Leaf-stem allometry, hollow stems, and the evolution of caulinary domatia in myrmecophytes
- • Leaf-stem size relationships over ontogeny were studied here in three different lineages of hollow-stemmed myrmecophytes in order to understand how a new stem function affects morphology.
- • In each of six taxa, the primary cross-sectional area of a terminal internode and the area of the leaf borne by it were measured on plants representing all stages of ontogeny. Cross-sectional areas of both the cavity and the ring of wood were determined.
- • The leaf-stem relationship over ontogeny was allometric, in contrast to the isometry previously found in solid-stemmed relatives. Stem cross-sectional area was initially larger relative to leaf area than for solid-stemmed species, increasing less than proportionally with increasing leaf size.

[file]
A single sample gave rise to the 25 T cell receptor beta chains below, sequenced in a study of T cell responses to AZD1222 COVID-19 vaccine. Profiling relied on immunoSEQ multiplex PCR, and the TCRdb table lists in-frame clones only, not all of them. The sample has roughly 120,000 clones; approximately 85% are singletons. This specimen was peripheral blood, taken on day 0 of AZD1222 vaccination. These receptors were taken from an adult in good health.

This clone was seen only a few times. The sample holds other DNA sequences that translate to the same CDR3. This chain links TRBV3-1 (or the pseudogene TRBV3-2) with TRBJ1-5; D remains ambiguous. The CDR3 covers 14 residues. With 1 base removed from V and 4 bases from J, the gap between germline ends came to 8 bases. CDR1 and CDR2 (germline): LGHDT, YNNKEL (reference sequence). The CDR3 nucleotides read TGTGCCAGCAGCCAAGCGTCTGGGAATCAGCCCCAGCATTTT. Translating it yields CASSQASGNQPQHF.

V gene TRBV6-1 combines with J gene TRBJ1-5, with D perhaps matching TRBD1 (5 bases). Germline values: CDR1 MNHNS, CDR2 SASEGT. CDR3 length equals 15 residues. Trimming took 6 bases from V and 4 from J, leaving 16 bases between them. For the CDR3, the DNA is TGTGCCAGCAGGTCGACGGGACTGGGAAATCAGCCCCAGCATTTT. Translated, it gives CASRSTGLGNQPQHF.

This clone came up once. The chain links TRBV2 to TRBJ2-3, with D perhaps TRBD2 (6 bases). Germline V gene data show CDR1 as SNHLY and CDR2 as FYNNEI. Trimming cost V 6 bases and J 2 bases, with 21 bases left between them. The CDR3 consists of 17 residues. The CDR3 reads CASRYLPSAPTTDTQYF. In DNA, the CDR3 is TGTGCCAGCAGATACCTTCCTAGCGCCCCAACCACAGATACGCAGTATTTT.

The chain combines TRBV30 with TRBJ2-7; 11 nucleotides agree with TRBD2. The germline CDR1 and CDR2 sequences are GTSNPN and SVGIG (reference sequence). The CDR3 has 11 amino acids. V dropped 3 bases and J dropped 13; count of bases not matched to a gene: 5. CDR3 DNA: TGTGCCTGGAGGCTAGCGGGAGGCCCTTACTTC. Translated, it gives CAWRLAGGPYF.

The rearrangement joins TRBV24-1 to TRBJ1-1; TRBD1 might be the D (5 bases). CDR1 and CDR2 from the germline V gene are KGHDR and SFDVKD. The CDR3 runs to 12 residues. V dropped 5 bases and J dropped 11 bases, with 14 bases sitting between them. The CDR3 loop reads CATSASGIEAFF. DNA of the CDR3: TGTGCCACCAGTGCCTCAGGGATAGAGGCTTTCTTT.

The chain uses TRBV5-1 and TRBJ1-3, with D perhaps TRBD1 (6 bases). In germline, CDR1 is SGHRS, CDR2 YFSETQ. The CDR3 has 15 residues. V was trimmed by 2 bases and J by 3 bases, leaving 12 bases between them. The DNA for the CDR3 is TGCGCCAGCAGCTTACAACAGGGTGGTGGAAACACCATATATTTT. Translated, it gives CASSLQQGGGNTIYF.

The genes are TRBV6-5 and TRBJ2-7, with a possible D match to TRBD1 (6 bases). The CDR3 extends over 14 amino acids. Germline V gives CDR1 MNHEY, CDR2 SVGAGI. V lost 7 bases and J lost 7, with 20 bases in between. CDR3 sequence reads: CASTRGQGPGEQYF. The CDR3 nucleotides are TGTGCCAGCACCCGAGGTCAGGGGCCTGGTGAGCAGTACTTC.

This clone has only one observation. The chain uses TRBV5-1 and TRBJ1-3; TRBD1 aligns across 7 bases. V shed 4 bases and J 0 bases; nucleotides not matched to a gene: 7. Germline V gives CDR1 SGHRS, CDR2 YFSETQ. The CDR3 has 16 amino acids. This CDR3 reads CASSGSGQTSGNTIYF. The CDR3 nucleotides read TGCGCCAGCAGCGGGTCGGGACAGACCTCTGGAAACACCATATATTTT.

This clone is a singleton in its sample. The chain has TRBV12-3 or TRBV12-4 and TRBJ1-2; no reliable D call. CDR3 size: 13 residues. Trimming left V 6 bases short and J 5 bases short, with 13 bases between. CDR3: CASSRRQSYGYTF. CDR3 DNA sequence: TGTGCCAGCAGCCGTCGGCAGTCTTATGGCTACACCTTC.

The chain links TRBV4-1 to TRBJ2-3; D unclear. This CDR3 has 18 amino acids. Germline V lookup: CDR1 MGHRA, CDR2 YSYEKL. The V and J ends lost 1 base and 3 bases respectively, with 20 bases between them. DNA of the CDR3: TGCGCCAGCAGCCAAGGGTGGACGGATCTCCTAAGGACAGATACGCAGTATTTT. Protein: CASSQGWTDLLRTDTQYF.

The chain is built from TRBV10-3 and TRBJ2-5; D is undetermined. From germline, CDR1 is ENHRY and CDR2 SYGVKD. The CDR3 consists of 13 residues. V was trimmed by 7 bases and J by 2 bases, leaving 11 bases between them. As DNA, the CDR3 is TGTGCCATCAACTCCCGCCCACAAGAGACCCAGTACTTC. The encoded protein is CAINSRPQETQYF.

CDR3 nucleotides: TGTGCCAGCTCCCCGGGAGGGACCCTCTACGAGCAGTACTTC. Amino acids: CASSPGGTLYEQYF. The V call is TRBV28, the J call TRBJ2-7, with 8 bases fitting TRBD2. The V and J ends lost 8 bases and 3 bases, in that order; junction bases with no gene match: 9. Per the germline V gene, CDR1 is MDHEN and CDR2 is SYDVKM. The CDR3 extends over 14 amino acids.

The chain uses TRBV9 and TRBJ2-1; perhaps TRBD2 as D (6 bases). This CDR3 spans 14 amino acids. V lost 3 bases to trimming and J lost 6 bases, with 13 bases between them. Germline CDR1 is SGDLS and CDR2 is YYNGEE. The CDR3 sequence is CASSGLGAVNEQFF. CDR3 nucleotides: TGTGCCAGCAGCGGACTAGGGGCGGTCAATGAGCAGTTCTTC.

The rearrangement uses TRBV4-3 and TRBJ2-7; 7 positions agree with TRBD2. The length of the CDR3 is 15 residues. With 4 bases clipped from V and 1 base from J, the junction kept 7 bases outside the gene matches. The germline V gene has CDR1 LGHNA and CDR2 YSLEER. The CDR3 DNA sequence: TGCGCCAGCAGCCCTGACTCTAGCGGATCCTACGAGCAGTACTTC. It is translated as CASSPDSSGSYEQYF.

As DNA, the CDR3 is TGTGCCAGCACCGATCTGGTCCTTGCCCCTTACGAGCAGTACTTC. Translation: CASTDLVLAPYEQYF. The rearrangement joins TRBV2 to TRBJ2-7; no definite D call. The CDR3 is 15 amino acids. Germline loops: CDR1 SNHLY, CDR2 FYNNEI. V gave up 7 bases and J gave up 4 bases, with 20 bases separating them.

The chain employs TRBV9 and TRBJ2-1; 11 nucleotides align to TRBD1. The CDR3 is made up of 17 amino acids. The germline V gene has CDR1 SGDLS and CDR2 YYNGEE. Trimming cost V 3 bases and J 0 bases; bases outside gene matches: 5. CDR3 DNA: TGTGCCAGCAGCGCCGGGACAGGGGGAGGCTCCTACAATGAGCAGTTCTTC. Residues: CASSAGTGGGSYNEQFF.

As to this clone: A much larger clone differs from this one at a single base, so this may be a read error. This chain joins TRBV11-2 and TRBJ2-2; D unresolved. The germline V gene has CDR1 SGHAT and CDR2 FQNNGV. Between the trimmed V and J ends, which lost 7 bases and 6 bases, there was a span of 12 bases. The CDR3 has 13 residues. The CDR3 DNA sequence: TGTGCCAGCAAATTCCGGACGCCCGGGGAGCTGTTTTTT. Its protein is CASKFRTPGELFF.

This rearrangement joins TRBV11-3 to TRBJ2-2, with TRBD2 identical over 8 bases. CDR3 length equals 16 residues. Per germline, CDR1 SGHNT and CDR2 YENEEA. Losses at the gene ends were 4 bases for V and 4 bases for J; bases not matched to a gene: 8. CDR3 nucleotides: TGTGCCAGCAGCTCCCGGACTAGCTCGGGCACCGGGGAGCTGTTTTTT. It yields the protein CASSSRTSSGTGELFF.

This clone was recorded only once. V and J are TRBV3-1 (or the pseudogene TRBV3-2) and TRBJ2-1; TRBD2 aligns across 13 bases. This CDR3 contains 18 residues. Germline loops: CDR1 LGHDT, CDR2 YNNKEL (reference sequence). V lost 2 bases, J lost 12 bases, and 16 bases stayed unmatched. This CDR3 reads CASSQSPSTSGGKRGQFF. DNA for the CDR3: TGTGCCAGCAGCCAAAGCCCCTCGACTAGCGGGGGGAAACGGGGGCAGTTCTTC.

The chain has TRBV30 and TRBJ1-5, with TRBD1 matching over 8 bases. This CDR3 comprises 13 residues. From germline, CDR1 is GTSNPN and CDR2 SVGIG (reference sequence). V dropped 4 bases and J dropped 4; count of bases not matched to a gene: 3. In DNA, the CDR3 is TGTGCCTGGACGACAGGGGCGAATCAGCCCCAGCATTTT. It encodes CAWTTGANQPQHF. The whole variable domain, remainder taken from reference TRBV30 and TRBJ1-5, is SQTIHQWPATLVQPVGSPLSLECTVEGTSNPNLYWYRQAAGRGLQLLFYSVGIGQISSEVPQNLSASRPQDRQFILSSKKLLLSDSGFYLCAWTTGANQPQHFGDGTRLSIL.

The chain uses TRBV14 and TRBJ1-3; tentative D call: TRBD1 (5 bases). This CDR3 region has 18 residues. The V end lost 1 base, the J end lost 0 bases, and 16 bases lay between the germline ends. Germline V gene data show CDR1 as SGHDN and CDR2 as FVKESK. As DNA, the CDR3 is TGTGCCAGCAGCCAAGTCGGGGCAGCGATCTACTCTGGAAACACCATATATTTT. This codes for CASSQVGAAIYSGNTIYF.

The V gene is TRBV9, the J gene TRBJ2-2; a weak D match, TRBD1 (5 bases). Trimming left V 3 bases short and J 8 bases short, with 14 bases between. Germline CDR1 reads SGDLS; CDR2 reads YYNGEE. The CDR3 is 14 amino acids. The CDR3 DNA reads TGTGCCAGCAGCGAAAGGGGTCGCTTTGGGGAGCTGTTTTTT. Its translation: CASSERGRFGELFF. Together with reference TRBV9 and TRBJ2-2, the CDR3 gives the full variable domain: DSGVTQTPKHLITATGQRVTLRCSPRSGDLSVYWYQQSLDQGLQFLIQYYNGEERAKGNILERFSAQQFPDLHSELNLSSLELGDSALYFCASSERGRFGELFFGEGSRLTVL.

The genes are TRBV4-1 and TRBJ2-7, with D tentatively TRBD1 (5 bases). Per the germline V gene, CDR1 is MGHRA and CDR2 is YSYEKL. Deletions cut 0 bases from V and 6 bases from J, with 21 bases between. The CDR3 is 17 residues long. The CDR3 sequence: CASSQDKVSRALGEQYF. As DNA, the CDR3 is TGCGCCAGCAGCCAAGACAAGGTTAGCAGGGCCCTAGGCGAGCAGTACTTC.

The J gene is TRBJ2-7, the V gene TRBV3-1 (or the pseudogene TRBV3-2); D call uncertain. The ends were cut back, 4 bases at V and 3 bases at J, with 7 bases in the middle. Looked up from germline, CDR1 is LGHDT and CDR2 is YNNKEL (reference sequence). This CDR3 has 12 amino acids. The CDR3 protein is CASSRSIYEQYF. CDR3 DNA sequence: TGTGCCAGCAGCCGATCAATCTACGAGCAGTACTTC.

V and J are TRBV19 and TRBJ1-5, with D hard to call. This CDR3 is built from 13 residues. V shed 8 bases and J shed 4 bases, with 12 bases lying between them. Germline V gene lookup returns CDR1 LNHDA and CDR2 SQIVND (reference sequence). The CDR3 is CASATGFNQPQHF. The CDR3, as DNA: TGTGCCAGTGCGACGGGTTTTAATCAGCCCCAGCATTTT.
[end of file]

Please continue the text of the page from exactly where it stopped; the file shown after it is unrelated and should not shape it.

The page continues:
- • Because mechanical stability requires a minimum ratio of t (thickness of the solid ring) to R (external radius of the cylinder), cross-sectional area of the ring of wood must vary with that of the cavity; both contributed to leaf-stem allometry. Relative to leaves, both are initially large and increase more slowly over ontogeny, suggesting that domatia are particularly costly for plants early in development.